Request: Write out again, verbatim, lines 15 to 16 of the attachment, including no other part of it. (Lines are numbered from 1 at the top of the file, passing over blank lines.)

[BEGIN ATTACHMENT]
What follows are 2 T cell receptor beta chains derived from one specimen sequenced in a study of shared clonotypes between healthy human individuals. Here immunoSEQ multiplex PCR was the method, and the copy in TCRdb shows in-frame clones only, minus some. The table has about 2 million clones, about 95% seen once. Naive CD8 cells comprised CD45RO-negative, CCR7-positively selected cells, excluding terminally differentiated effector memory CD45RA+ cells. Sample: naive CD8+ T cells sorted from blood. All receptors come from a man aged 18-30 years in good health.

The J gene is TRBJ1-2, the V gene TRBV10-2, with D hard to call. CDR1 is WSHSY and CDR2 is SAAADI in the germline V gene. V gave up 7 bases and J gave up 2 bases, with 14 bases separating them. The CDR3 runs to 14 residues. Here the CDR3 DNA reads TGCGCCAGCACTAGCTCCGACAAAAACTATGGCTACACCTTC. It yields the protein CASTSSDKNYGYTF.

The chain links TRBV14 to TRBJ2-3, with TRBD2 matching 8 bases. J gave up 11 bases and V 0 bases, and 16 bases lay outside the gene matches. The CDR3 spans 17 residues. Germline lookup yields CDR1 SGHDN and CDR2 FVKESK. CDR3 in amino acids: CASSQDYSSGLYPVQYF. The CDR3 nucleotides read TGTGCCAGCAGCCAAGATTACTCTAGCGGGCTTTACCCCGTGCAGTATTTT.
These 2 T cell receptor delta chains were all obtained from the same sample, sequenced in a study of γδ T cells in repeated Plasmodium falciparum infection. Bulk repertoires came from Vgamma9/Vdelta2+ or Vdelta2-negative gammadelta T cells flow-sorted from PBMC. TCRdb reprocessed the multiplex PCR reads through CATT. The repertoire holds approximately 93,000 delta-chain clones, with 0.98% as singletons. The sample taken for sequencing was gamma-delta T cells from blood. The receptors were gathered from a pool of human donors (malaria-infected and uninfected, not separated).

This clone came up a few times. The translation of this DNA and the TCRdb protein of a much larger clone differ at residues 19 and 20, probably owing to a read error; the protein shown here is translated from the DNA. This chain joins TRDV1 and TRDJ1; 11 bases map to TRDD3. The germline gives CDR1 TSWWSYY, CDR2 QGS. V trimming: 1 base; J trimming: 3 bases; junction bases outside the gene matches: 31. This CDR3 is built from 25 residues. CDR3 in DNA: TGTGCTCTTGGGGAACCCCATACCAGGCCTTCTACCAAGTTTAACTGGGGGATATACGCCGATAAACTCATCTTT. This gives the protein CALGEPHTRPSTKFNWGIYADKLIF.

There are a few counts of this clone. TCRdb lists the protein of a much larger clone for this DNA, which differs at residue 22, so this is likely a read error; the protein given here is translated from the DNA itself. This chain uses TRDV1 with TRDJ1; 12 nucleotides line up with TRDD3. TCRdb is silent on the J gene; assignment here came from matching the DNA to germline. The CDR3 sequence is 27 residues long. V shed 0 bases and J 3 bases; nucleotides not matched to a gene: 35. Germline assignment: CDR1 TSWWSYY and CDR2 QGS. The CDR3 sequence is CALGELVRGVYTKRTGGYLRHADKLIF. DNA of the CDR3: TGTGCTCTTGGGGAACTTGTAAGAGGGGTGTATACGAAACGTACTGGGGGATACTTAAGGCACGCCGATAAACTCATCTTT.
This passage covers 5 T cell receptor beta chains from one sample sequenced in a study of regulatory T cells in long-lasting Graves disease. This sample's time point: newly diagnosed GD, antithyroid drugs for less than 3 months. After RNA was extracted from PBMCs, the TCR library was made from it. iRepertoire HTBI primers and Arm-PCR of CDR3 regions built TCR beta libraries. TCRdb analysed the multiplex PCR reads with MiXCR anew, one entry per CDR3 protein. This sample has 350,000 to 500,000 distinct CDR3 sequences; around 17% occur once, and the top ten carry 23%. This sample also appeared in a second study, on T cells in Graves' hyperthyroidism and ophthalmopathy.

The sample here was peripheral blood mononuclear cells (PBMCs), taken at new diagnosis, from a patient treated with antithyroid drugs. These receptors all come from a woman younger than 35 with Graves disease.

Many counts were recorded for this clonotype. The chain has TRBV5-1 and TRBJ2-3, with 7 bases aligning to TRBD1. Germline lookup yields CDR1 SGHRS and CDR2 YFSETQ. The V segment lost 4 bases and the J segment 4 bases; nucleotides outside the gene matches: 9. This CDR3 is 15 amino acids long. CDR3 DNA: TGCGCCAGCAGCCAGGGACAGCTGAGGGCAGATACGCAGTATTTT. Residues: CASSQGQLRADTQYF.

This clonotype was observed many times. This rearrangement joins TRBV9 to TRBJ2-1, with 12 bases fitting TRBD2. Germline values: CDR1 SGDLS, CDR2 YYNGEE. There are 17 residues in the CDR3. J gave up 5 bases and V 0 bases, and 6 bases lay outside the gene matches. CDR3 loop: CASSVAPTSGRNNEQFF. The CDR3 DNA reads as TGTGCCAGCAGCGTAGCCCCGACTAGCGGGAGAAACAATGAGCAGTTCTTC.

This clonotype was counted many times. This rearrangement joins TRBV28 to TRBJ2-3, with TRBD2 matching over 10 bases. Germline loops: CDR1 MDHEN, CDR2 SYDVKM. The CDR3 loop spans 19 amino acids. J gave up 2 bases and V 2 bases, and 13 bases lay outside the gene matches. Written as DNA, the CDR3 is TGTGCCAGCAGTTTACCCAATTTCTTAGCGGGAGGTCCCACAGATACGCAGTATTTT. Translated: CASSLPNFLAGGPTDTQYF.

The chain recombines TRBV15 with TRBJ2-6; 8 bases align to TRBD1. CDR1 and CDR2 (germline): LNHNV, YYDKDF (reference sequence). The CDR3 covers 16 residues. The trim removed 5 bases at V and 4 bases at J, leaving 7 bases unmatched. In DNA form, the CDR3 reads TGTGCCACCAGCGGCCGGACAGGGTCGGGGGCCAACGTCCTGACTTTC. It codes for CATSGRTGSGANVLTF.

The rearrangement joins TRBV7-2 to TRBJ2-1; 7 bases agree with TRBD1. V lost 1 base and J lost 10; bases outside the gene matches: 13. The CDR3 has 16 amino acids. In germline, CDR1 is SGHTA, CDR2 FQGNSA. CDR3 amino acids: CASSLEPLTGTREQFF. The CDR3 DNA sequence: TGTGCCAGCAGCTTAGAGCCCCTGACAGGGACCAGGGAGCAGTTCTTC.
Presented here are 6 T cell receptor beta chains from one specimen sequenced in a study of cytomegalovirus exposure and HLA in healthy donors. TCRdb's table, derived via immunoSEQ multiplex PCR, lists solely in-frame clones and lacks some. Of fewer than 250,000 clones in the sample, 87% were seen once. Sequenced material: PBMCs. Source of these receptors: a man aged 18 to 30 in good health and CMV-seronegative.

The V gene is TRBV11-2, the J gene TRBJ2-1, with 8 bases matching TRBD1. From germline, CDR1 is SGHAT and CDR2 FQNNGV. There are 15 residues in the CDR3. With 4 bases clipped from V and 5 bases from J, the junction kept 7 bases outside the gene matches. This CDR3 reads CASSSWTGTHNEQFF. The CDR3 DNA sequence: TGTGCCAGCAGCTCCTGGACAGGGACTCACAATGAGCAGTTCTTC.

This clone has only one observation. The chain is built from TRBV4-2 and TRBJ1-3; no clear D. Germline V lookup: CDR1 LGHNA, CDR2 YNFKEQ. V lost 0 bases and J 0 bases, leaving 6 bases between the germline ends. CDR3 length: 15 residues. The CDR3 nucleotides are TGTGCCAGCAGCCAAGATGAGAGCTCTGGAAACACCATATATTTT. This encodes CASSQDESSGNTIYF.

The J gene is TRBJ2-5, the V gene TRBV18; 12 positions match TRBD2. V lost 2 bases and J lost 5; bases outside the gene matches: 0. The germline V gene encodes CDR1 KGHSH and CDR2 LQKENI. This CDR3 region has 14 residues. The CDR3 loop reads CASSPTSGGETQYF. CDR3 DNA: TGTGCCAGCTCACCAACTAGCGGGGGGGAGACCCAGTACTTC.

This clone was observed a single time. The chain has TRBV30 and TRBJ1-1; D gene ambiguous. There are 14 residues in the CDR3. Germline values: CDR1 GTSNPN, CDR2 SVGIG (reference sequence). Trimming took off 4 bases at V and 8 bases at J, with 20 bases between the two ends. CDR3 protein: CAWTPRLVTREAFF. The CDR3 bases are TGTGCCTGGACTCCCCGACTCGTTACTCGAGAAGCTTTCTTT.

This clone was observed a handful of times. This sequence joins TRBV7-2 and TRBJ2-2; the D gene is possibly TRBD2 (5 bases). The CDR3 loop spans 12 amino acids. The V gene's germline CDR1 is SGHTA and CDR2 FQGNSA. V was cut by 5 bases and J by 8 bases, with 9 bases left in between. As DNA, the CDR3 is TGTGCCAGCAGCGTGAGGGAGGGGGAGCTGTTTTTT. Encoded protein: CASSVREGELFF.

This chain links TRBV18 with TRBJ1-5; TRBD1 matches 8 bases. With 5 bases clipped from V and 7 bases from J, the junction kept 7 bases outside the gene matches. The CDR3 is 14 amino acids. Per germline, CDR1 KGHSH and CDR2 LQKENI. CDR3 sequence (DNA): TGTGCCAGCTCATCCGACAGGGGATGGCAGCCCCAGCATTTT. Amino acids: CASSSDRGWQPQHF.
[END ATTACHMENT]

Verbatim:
The V gene is TRBV11-2, the J gene TRBJ2-1, with 8 bases matching TRBD1. From germline, CDR1 is SGHAT and CDR2 FQNNGV. There are 15 residues in the CDR3. With 4 bases clipped from V and 5 bases from J, the junction kept 7 bases outside the gene matches. This CDR3 reads CASSSWTGTHNEQFF. The CDR3 DNA sequence: TGTGCCAGCAGCTCCTGGACAGGGACTCACAATGAGCAGTTCTTC.

This clone has only one observation. The chain is built from TRBV4-2 and TRBJ1-3; no clear D. Germline V lookup: CDR1 LGHNA, CDR2 YNFKEQ. V lost 0 bases and J 0 bases, leaving 6 bases between the germline ends. CDR3 length: 15 residues. The CDR3 nucleotides are TGTGCCAGCAGCCAAGATGAGAGCTCTGGAAACACCATATATTTT. This encodes CASSQDESSGNTIYF.